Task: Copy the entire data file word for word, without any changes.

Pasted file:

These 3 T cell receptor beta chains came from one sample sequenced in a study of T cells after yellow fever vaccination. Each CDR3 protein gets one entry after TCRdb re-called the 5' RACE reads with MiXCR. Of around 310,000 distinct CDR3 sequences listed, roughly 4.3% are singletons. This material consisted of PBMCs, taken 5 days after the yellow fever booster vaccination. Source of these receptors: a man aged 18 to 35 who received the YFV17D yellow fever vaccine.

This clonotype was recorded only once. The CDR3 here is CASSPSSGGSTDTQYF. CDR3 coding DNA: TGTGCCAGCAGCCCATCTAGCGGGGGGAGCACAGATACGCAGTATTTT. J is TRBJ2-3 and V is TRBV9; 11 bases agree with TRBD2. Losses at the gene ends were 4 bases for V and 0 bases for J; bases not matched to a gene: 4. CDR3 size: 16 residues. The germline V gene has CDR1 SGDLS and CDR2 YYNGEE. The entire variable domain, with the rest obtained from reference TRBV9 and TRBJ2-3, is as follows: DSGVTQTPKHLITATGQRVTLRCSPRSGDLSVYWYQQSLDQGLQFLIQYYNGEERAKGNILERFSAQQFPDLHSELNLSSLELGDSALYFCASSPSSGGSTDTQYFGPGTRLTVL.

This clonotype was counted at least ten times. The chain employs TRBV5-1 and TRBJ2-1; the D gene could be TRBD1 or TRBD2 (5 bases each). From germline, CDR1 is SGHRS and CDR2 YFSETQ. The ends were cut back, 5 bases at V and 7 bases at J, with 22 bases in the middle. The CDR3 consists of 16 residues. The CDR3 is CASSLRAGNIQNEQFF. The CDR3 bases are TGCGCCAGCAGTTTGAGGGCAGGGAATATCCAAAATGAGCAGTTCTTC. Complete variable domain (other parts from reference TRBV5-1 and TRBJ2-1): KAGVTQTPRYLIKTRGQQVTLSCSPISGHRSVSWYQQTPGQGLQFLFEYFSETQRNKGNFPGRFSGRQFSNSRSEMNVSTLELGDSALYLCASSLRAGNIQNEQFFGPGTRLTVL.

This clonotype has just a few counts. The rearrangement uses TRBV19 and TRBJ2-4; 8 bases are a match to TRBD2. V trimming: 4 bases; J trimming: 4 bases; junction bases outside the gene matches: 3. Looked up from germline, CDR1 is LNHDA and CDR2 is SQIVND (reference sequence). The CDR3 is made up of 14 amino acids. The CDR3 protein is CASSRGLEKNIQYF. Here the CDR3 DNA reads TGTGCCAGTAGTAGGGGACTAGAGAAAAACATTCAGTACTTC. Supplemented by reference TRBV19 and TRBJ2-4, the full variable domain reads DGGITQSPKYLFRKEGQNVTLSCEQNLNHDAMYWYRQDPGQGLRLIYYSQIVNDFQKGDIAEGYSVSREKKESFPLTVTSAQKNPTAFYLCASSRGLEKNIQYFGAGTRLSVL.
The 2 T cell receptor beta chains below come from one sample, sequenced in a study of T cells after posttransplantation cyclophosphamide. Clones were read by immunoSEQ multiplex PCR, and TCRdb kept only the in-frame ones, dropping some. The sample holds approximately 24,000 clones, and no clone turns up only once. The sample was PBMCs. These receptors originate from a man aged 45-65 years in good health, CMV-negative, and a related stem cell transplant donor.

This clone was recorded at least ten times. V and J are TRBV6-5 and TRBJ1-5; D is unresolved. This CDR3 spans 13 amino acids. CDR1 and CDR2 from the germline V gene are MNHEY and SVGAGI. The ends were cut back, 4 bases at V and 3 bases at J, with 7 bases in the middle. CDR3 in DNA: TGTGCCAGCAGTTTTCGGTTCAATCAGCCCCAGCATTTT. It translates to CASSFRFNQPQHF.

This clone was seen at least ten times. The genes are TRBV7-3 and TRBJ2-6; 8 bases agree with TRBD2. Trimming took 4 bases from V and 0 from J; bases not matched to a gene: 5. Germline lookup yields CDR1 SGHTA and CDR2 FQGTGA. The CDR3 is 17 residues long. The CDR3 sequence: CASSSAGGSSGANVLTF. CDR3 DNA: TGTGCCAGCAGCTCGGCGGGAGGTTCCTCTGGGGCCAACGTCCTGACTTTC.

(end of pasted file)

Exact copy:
These 3 T cell receptor beta chains came from one sample sequenced in a study of T cells after yellow fever vaccination. Each CDR3 protein gets one entry after TCRdb re-called the 5' RACE reads with MiXCR. Of around 310,000 distinct CDR3 sequences listed, roughly 4.3% are singletons. This material consisted of PBMCs, taken 5 days after the yellow fever booster vaccination. Source of these receptors: a man aged 18 to 35 who received the YFV17D yellow fever vaccine.

This clonotype was recorded only once. The CDR3 here is CASSPSSGGSTDTQYF. CDR3 coding DNA: TGTGCCAGCAGCCCATCTAGCGGGGGGAGCACAGATACGCAGTATTTT. J is TRBJ2-3 and V is TRBV9; 11 bases agree with TRBD2. Losses at the gene ends were 4 bases for V and 0 bases for J; bases not matched to a gene: 4. CDR3 size: 16 residues. The germline V gene has CDR1 SGDLS and CDR2 YYNGEE. The entire variable domain, with the rest obtained from reference TRBV9 and TRBJ2-3, is as follows: DSGVTQTPKHLITATGQRVTLRCSPRSGDLSVYWYQQSLDQGLQFLIQYYNGEERAKGNILERFSAQQFPDLHSELNLSSLELGDSALYFCASSPSSGGSTDTQYFGPGTRLTVL.

This clonotype was counted at least ten times. The chain employs TRBV5-1 and TRBJ2-1; the D gene could be TRBD1 or TRBD2 (5 bases each). From germline, CDR1 is SGHRS and CDR2 YFSETQ. The ends were cut back, 5 bases at V and 7 bases at J, with 22 bases in the middle. The CDR3 consists of 16 residues. The CDR3 is CASSLRAGNIQNEQFF. The CDR3 bases are TGCGCCAGCAGTTTGAGGGCAGGGAATATCCAAAATGAGCAGTTCTTC. Complete variable domain (other parts from reference TRBV5-1 and TRBJ2-1): KAGVTQTPRYLIKTRGQQVTLSCSPISGHRSVSWYQQTPGQGLQFLFEYFSETQRNKGNFPGRFSGRQFSNSRSEMNVSTLELGDSALYLCASSLRAGNIQNEQFFGPGTRLTVL.

This clonotype has just a few counts. The rearrangement uses TRBV19 and TRBJ2-4; 8 bases are a match to TRBD2. V trimming: 4 bases; J trimming: 4 bases; junction bases outside the gene matches: 3. Looked up from germline, CDR1 is LNHDA and CDR2 is SQIVND (reference sequence). The CDR3 is made up of 14 amino acids. The CDR3 protein is CASSRGLEKNIQYF. Here the CDR3 DNA reads TGTGCCAGTAGTAGGGGACTAGAGAAAAACATTCAGTACTTC. Supplemented by reference TRBV19 and TRBJ2-4, the full variable domain reads DGGITQSPKYLFRKEGQNVTLSCEQNLNHDAMYWYRQDPGQGLRLIYYSQIVNDFQKGDIAEGYSVSREKKESFPLTVTSAQKNPTAFYLCASSRGLEKNIQYFGAGTRLSVL.
The 2 T cell receptor beta chains below come from one sample, sequenced in a study of T cells after posttransplantation cyclophosphamide. Clones were read by immunoSEQ multiplex PCR, and TCRdb kept only the in-frame ones, dropping some. The sample holds approximately 24,000 clones, and no clone turns up only once. The sample was PBMCs. These receptors originate from a man aged 45-65 years in good health, CMV-negative, and a related stem cell transplant donor.

This clone was recorded at least ten times. V and J are TRBV6-5 and TRBJ1-5; D is unresolved. This CDR3 spans 13 amino acids. CDR1 and CDR2 from the germline V gene are MNHEY and SVGAGI. The ends were cut back, 4 bases at V and 3 bases at J, with 7 bases in the middle. CDR3 in DNA: TGTGCCAGCAGTTTTCGGTTCAATCAGCCCCAGCATTTT. It translates to CASSFRFNQPQHF.

This clone was seen at least ten times. The genes are TRBV7-3 and TRBJ2-6; 8 bases agree with TRBD2. Trimming took 4 bases from V and 0 from J; bases not matched to a gene: 5. Germline lookup yields CDR1 SGHTA and CDR2 FQGTGA. The CDR3 is 17 residues long. The CDR3 sequence: CASSSAGGSSGANVLTF. CDR3 DNA: TGTGCCAGCAGCTCGGCGGGAGGTTCCTCTGGGGCCAACGTCCTGACTTTC.